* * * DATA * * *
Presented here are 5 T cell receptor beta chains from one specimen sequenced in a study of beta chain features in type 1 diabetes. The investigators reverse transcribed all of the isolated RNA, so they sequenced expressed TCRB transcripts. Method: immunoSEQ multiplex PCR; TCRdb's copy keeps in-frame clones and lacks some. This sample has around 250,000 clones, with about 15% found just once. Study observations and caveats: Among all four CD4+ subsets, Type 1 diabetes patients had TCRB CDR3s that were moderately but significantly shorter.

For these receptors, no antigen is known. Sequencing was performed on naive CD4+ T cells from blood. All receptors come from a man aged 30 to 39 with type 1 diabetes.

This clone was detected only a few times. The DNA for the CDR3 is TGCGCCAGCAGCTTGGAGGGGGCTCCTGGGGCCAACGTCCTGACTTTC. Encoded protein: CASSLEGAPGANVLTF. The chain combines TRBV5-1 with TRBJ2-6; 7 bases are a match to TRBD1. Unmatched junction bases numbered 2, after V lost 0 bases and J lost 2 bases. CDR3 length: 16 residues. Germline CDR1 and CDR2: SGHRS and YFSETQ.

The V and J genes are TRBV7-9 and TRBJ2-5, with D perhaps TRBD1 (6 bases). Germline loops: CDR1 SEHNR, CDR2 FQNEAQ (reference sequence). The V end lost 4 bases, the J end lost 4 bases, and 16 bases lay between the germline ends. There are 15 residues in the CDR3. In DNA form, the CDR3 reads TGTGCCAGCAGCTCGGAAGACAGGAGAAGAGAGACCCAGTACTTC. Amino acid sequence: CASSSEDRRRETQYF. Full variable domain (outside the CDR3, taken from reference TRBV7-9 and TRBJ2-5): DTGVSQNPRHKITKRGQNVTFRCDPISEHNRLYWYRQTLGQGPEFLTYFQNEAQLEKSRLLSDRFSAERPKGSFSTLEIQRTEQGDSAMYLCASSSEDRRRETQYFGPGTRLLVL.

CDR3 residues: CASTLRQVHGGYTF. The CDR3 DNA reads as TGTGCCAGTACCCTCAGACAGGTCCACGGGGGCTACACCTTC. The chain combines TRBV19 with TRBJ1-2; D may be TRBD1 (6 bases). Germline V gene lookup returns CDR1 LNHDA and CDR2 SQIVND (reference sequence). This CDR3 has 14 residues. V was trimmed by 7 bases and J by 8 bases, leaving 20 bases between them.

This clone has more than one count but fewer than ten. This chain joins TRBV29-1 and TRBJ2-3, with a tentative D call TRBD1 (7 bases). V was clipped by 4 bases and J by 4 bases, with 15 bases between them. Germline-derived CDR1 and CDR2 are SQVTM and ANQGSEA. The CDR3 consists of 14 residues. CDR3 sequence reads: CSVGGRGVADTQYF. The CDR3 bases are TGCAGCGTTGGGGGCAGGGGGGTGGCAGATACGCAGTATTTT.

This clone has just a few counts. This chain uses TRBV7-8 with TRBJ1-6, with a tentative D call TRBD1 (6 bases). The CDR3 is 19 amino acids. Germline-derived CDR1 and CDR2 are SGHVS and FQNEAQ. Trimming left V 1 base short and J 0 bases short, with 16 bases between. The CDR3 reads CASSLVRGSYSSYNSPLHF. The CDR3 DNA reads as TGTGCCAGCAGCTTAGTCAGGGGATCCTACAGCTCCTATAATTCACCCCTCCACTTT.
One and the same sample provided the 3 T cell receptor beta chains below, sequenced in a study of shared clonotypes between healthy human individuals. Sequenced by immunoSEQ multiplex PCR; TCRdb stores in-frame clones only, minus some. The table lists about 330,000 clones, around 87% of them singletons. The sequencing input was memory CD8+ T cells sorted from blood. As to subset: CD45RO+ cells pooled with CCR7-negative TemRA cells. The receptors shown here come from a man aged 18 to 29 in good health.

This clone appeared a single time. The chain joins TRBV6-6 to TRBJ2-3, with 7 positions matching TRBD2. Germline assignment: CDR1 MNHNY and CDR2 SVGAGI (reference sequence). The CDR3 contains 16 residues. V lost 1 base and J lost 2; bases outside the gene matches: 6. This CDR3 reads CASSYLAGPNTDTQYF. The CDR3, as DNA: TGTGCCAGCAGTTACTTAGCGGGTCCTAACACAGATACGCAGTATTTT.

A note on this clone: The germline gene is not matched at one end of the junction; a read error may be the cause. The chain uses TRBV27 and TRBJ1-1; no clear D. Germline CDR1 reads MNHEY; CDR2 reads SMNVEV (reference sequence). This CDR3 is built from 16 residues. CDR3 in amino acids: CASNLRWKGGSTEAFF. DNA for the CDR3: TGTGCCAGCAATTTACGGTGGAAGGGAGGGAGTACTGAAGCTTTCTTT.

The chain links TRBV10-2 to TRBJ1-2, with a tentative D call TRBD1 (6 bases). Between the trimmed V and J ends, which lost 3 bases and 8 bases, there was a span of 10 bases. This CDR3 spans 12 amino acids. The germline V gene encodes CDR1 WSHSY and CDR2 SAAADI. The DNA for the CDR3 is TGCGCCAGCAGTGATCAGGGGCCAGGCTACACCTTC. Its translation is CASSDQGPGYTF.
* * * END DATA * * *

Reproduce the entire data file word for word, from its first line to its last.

Presented here are 5 T cell receptor beta chains from one specimen sequenced in a study of beta chain features in type 1 diabetes. The investigators reverse transcribed all of the isolated RNA, so they sequenced expressed TCRB transcripts. Method: immunoSEQ multiplex PCR; TCRdb's copy keeps in-frame clones and lacks some. This sample has around 250,000 clones, with about 15% found just once. Study observations and caveats: Among all four CD4+ subsets, Type 1 diabetes patients had TCRB CDR3s that were moderately but significantly shorter.

For these receptors, no antigen is known. Sequencing was performed on naive CD4+ T cells from blood. All receptors come from a man aged 30 to 39 with type 1 diabetes.

This clone was detected only a few times. The DNA for the CDR3 is TGCGCCAGCAGCTTGGAGGGGGCTCCTGGGGCCAACGTCCTGACTTTC. Encoded protein: CASSLEGAPGANVLTF. The chain combines TRBV5-1 with TRBJ2-6; 7 bases are a match to TRBD1. Unmatched junction bases numbered 2, after V lost 0 bases and J lost 2 bases. CDR3 length: 16 residues. Germline CDR1 and CDR2: SGHRS and YFSETQ.

The V and J genes are TRBV7-9 and TRBJ2-5, with D perhaps TRBD1 (6 bases). Germline loops: CDR1 SEHNR, CDR2 FQNEAQ (reference sequence). The V end lost 4 bases, the J end lost 4 bases, and 16 bases lay between the germline ends. There are 15 residues in the CDR3. In DNA form, the CDR3 reads TGTGCCAGCAGCTCGGAAGACAGGAGAAGAGAGACCCAGTACTTC. Amino acid sequence: CASSSEDRRRETQYF. Full variable domain (outside the CDR3, taken from reference TRBV7-9 and TRBJ2-5): DTGVSQNPRHKITKRGQNVTFRCDPISEHNRLYWYRQTLGQGPEFLTYFQNEAQLEKSRLLSDRFSAERPKGSFSTLEIQRTEQGDSAMYLCASSSEDRRRETQYFGPGTRLLVL.

CDR3 residues: CASTLRQVHGGYTF. The CDR3 DNA reads as TGTGCCAGTACCCTCAGACAGGTCCACGGGGGCTACACCTTC. The chain combines TRBV19 with TRBJ1-2; D may be TRBD1 (6 bases). Germline V gene lookup returns CDR1 LNHDA and CDR2 SQIVND (reference sequence). This CDR3 has 14 residues. V was trimmed by 7 bases and J by 8 bases, leaving 20 bases between them.

This clone has more than one count but fewer than ten. This chain joins TRBV29-1 and TRBJ2-3, with a tentative D call TRBD1 (7 bases). V was clipped by 4 bases and J by 4 bases, with 15 bases between them. Germline-derived CDR1 and CDR2 are SQVTM and ANQGSEA. The CDR3 consists of 14 residues. CDR3 sequence reads: CSVGGRGVADTQYF. The CDR3 bases are TGCAGCGTTGGGGGCAGGGGGGTGGCAGATACGCAGTATTTT.

This clone has just a few counts. This chain uses TRBV7-8 with TRBJ1-6, with a tentative D call TRBD1 (6 bases). The CDR3 is 19 amino acids. Germline-derived CDR1 and CDR2 are SGHVS and FQNEAQ. Trimming left V 1 base short and J 0 bases short, with 16 bases between. The CDR3 reads CASSLVRGSYSSYNSPLHF. The CDR3 DNA reads as TGTGCCAGCAGCTTAGTCAGGGGATCCTACAGCTCCTATAATTCACCCCTCCACTTT.
One and the same sample provided the 3 T cell receptor beta chains below, sequenced in a study of shared clonotypes between healthy human individuals. Sequenced by immunoSEQ multiplex PCR; TCRdb stores in-frame clones only, minus some. The table lists about 330,000 clones, around 87% of them singletons. The sequencing input was memory CD8+ T cells sorted from blood. As to subset: CD45RO+ cells pooled with CCR7-negative TemRA cells. The receptors shown here come from a man aged 18 to 29 in good health.

This clone appeared a single time. The chain joins TRBV6-6 to TRBJ2-3, with 7 positions matching TRBD2. Germline assignment: CDR1 MNHNY and CDR2 SVGAGI (reference sequence). The CDR3 contains 16 residues. V lost 1 base and J lost 2; bases outside the gene matches: 6. This CDR3 reads CASSYLAGPNTDTQYF. The CDR3, as DNA: TGTGCCAGCAGTTACTTAGCGGGTCCTAACACAGATACGCAGTATTTT.

A note on this clone: The germline gene is not matched at one end of the junction; a read error may be the cause. The chain uses TRBV27 and TRBJ1-1; no clear D. Germline CDR1 reads MNHEY; CDR2 reads SMNVEV (reference sequence). This CDR3 is built from 16 residues. CDR3 in amino acids: CASNLRWKGGSTEAFF. DNA for the CDR3: TGTGCCAGCAATTTACGGTGGAAGGGAGGGAGTACTGAAGCTTTCTTT.

The chain links TRBV10-2 to TRBJ1-2, with a tentative D call TRBD1 (6 bases). Between the trimmed V and J ends, which lost 3 bases and 8 bases, there was a span of 10 bases. This CDR3 spans 12 amino acids. The germline V gene encodes CDR1 WSHSY and CDR2 SAAADI. The DNA for the CDR3 is TGCGCCAGCAGTGATCAGGGGCCAGGCTACACCTTC. Its translation is CASSDQGPGYTF.